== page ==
It’s easy to use word “average” to describe something. It’s easy to ask “How much indie games make money on average?”. There’s just one problem: average alone can be pretty useless. Let’s suppose there are 90 games that sell $100, 9 games that sell $1,000 and then there’s one game that sells for $100,000. Now, if you ask: “How much indie games make money on average?” the result would be “for hundred games, the average is $1180″ – which is pretty useless figure. Basically it suggests that there’s not much money for making indie games. From that figure, it would be easy to think that “most games make $1180″.
By looking at the original numbers, you could tell that this is far from true. Instead of only looking at the average, you also need to see the whole scale (or median at least) to make better conclusions. If you would know the Median (which is $100) and Average or could see the whole range (from $100 to $100,000) then you would be in a better position. You could figure out that some games make around $1180 but you can also see that “most games don’t make much” and “there’s still one game that made lots of more in this group”.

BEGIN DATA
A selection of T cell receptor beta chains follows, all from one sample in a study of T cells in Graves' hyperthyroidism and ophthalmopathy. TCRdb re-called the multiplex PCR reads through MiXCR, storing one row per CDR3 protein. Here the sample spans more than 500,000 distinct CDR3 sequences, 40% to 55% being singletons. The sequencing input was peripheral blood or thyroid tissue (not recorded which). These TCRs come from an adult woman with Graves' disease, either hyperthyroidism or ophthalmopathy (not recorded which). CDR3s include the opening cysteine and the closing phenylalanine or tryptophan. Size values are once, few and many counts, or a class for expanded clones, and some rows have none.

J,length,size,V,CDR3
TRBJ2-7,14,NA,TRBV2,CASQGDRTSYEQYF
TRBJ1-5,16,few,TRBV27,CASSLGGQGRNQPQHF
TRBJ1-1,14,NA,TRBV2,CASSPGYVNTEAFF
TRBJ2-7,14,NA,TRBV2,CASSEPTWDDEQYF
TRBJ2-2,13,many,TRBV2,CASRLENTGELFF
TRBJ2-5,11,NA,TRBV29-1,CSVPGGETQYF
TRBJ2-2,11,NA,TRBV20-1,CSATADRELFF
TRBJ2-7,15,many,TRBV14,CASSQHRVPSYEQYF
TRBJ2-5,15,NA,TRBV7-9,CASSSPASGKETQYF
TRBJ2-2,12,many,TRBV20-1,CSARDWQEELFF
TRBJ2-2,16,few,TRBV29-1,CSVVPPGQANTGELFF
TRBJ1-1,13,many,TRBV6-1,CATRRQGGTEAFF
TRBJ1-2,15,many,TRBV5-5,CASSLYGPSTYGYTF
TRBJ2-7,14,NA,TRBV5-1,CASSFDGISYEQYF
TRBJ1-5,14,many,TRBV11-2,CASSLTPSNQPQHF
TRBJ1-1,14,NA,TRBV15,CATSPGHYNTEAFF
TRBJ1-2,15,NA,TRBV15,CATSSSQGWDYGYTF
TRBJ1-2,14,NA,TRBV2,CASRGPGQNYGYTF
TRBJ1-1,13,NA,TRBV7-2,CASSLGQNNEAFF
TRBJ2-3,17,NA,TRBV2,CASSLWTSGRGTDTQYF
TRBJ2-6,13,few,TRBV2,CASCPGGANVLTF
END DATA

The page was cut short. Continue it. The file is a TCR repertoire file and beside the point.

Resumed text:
Bear in mind that these figures are imaginary just to show that “average” alone doesn’t do much good.
Instead of using average numbers, I like to find our case studies and real-life examples such as these games sales statistics. I wouldn’t base marketing research solely on these stats, but I would use them to see what kind of figures people are making and what kind of marketing was used in these games.
Let’s take another example. Let’s suppose there are two students who (with grades scale of 1 to 5) have finished courses with average grade of 3. It would be easy to assume that “these students are average students” and stop there. What we might miss is how well these students do on different subjects. It might be that the other student could be always getting grade 3 whether it’s leadership or artistic courses. The other might be barely getting 1 for artistic courses, and then 5 to leadership courses. If we are considering hiring a new project manager, it might make sense to understand what lies behind those average grades.
Averages can be deceiving, and even totally useless when used alone. Your team members are individuals not “average people”. Average sales stats alone tell very little about the business. Find out more than just average.